A day rate is what someone will pay you. If they won't pay that much, you negotiate. It is of course dependent on job, location, and market.

I find, depending on the job, it's best to charge post hourly as this draws a (sometimes arbitrary) line in the sand for clients. After that many hours, or thereabouts, the job is either complete, needs to wrap up, or we need to start taking about overages. Most people, in general, can quantify the value of this, even if they don't understand how buying productions services works. Sometimes, clients don't understand how much work goes in to certain jobs, and the hourly figures help them to understand when a limit has been reached. As far as gear, as Oliver says, it's mostly about location. If they are coming in to your studio all the time, your hourly change should reflect your time, your gear, and your expenses (food/electric/rent/consumables/etc).

When you're on site at a gig and you bring your gear, you should charge a fee, even if it's a laptop. Remeber, it's not only the laptop, but it's all of the software/plugins, and the expertise to know how to get the job done if something goes wrong, hard drives, peripherals, and insurance. All of that costs you something, so therefore it's also worth something. If a client doesn't understand the value, then they should try and rent a system from a third party. Of course, they'll balk, so you may want to simply raise your hourly rate to make sure your costs are covered.

And then, of course, clients want package deals. They have a certain amount of dollars for an agreed amount of work on a job. At that point, you have to decide if it's worth it. At the end of the job, will you be happy with that amount?

In your example, if you combine your equipment and editor rates, you'll get an hourly rate. Assuming a 10 hour day:

$120/hr and $450/day = $165/hr

A rate of $550/day gives you $175 an hour.

There is no easy answer, and depending on the types of jobs you do (or people you're looking for) they are all different and require different numbers. It's a jungle out there.

It is true the cost of ownership is lower than ever, but that doesn't mean it's worth $0.


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Bret Williams
Re: Do FCPX freelance editors charge for your "Edit Suite"
on Jul 2, 2015 at 4:18:21 am

Seems a bit on the high side to me. But like has been said every genre and locale is different. But at that hourly rate for an NLE suite, seems like you could buy a new suite every week. When the computer is 3k, the raid is 3k, the monitor is about 3k, and software is negligible cost at all. Rent is your biggest cost.

In the 90s, when an edit suite cost closer to $50,000-100,000, our facility was getting $150hr Max and I was on staff so that included the editor. The big facilities were getting $300-400hr but they had digibeta instead of betasp.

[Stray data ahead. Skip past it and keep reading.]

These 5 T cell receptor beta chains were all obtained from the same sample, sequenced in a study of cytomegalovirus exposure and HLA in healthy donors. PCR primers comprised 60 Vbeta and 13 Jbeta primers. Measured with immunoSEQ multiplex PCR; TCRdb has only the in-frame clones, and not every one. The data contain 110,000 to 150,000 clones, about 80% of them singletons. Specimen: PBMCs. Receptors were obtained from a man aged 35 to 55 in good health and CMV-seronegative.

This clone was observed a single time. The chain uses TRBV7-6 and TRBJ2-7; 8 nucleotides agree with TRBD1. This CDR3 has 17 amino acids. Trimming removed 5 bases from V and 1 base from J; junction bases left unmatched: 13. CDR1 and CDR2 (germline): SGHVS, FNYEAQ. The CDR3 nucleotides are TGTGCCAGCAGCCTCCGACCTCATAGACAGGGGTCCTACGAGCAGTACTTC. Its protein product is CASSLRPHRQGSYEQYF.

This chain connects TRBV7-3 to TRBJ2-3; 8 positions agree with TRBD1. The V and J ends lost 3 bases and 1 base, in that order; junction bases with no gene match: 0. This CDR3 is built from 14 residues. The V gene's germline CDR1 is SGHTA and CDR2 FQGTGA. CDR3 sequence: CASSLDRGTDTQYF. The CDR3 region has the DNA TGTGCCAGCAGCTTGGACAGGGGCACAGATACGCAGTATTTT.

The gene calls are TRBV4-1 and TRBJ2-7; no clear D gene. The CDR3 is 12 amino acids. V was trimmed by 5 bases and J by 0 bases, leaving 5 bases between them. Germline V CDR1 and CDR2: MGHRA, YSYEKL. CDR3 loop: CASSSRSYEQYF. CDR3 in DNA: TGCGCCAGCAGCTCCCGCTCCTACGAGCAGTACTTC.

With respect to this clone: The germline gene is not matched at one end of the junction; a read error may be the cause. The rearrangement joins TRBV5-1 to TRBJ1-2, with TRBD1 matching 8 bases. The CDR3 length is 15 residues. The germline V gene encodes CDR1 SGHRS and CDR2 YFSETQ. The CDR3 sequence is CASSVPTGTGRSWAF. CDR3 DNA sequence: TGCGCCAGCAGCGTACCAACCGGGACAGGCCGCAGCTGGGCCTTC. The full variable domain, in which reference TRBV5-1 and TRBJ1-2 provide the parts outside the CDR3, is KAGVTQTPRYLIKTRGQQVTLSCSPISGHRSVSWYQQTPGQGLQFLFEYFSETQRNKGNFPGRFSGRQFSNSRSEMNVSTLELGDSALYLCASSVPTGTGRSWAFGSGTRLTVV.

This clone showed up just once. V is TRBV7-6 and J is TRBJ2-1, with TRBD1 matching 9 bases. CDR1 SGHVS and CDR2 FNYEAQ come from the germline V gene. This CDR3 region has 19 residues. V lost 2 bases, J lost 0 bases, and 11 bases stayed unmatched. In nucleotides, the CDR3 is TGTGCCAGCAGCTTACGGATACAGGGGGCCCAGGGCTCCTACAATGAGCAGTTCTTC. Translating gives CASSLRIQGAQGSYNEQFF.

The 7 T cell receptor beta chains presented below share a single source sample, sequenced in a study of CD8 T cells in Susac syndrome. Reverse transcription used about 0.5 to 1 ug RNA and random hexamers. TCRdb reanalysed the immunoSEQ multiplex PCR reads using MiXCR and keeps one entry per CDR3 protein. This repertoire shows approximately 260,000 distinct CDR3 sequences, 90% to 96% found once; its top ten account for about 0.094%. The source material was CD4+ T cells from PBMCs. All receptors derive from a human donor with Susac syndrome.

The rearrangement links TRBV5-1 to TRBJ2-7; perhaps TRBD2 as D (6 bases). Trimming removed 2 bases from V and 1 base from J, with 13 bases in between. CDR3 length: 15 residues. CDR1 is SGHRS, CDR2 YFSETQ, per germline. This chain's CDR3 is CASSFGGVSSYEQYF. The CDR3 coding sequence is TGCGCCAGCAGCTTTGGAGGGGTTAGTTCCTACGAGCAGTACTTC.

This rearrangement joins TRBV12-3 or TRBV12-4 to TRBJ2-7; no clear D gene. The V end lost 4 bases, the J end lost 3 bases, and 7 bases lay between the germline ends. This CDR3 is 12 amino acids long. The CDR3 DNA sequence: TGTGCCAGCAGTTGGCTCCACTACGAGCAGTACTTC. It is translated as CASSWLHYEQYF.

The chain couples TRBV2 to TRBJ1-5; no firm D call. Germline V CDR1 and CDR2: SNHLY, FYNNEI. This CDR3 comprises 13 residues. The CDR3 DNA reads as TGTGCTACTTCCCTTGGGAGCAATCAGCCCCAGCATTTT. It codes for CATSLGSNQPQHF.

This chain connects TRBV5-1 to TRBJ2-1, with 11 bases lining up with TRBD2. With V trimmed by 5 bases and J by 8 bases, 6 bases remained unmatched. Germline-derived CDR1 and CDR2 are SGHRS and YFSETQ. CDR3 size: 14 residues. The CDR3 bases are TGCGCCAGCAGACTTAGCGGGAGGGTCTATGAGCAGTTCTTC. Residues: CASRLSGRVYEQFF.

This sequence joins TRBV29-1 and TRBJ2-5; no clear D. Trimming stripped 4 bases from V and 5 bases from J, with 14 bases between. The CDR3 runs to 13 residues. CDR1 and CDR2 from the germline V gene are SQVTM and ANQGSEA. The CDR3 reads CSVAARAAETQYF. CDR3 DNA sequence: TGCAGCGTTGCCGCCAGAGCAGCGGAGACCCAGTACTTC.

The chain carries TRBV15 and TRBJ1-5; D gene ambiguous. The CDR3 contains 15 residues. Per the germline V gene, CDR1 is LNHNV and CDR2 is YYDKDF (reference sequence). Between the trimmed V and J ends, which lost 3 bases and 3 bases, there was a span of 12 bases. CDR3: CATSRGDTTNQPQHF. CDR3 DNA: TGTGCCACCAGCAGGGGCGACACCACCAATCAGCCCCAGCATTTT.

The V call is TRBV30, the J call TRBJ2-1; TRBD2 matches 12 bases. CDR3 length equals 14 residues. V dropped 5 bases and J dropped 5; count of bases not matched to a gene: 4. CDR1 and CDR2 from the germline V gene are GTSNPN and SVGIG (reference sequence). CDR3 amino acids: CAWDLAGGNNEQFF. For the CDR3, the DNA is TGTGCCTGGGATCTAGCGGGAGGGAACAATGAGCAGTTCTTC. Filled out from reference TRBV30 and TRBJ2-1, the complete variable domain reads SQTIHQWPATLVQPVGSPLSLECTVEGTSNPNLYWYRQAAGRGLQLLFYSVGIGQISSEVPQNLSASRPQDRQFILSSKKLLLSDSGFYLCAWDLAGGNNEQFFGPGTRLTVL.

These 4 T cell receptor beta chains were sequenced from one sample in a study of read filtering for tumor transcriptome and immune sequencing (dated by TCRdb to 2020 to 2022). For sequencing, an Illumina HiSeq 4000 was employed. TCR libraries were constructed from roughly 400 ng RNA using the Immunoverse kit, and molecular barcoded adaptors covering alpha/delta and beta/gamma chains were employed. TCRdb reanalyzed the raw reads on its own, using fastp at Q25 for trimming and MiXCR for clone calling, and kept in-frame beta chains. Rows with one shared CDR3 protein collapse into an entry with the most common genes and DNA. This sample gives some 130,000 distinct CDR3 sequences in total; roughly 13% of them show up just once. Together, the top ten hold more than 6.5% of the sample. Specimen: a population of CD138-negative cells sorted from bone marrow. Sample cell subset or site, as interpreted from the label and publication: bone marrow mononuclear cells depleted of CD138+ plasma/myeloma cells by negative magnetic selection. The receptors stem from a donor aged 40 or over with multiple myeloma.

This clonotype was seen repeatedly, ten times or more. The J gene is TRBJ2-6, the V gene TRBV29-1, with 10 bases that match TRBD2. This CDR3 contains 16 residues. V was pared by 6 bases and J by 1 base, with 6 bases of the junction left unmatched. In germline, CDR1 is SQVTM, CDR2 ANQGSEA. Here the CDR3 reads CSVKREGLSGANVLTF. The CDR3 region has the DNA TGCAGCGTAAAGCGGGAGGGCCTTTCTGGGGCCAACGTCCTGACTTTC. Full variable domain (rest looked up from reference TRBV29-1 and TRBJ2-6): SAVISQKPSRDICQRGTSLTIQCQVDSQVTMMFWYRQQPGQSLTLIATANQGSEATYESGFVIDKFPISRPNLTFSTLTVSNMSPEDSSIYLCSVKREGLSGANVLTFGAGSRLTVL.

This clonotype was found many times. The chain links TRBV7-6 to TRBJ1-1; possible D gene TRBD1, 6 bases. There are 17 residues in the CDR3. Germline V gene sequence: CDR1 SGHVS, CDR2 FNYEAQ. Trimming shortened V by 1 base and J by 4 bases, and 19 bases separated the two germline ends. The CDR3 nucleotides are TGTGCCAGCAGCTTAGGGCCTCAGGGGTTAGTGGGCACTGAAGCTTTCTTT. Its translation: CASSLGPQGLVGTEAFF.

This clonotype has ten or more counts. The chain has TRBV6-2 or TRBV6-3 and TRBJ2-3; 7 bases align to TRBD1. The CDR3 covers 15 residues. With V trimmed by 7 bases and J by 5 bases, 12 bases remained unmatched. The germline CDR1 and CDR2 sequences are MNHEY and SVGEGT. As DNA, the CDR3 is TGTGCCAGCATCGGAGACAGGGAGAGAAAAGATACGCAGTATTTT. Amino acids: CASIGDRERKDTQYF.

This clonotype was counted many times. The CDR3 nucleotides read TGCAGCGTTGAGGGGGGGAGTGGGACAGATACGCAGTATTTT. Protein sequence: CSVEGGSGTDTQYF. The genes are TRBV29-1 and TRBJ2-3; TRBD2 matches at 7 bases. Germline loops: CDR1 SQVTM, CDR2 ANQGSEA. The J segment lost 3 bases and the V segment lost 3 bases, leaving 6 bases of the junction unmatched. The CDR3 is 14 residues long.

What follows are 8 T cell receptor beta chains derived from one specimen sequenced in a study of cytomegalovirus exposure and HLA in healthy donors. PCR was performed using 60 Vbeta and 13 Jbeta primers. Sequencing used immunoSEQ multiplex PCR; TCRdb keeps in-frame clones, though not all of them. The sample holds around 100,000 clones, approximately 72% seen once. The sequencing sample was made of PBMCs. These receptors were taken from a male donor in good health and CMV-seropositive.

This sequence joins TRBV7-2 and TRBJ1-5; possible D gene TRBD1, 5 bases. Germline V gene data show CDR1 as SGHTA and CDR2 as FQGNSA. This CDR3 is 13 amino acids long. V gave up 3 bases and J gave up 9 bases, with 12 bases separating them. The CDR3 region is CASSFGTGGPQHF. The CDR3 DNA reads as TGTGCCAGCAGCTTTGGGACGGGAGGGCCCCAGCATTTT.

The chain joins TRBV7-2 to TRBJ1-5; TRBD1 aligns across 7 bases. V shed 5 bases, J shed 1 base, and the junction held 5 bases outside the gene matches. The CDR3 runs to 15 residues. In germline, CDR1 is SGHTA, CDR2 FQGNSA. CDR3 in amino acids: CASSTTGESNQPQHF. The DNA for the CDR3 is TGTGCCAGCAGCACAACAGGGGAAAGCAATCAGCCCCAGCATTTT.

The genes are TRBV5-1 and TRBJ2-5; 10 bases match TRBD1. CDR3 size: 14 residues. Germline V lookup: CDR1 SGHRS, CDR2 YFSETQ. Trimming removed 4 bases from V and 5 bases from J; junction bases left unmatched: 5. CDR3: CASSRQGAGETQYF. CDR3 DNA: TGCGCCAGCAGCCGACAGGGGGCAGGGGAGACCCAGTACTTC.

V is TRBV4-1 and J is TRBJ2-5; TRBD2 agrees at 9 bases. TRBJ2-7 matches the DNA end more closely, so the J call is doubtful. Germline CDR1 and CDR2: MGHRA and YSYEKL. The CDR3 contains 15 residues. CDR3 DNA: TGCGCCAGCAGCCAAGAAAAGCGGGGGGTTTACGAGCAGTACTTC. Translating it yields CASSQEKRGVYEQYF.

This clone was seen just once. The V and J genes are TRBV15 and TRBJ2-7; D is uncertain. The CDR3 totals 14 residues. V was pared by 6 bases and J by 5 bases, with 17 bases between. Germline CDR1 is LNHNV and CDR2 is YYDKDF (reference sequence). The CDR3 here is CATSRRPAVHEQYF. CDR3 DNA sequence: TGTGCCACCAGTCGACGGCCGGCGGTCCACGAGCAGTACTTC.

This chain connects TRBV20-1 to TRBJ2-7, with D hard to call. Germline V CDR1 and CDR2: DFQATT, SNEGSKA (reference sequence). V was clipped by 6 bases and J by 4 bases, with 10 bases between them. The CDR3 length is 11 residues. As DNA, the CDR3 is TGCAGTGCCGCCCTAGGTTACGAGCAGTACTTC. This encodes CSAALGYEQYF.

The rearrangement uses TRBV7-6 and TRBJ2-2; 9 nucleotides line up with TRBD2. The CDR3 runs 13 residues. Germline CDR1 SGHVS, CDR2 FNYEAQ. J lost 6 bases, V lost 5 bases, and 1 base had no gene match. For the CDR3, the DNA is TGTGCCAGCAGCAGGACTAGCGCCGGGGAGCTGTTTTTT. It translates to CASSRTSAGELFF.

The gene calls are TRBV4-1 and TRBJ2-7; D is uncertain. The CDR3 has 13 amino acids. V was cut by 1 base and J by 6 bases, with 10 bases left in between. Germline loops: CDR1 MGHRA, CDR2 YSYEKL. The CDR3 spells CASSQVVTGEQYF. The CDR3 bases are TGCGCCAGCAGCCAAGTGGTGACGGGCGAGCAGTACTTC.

In my market, Atlanta, I've seen freelance rates rise while the cost of the suite drop.

I don't know what gear you have but if it's so awesome that the gear is 120/hr, it seems like you should have editors that are getting higher rates in the $75/hr range instead of the $50/hr range. For example if you're running a resolve full priced color correction console suite I'd expect the specialist running that to earn over $100/hr.

Currently, my suite is in the basement of my house so it's a write-off. I sorta work it into the rate. I used to charge a lesser rate for working at someone else's facility, but I found that put me in competition with myself. So I just have one rate now. Heck, nowadays I feel I should charge more to sit in traffic and have to deal with someone else's equipment.


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Andrew Kimery
Re: Do FCPX freelance editors charge for your "Edit Suite"
on Jul 2, 2015 at 4:39:06 am

[Bret Williams] "Heck, nowadays I feel I should charge more to sit in traffic and have to deal with someone else's equipment."

You jest but I know some people that do that if they have to drive from one end of LA to the other to get to the gig. Granted, they don't straight up voice it that way but they will quote a bit lower rate if the gig is conveniently located and ask for a bit higher rate if it is a pain to get to.


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Bob Zelin
Re: Do FCPX freelance editors charge for your "Edit Suite"
on Jul 2, 2015 at 12:57:28 pm

this was such a great thread. You can see the "future" in this thread -
"all my employees have iPhone 8's that can shoot in 4K - Apple is putting all this beautiful footage on TV and the web, shot with iPhones - why the HECK do we need to hire YOU, when we can just get our staff to shoot it. And my secretary makes great looking videos with iMovie, and we post it on iCloud (or our YouTube Channel or Vimeo) - and our clients love it. So WHY should we pay you even 1 penny ? ".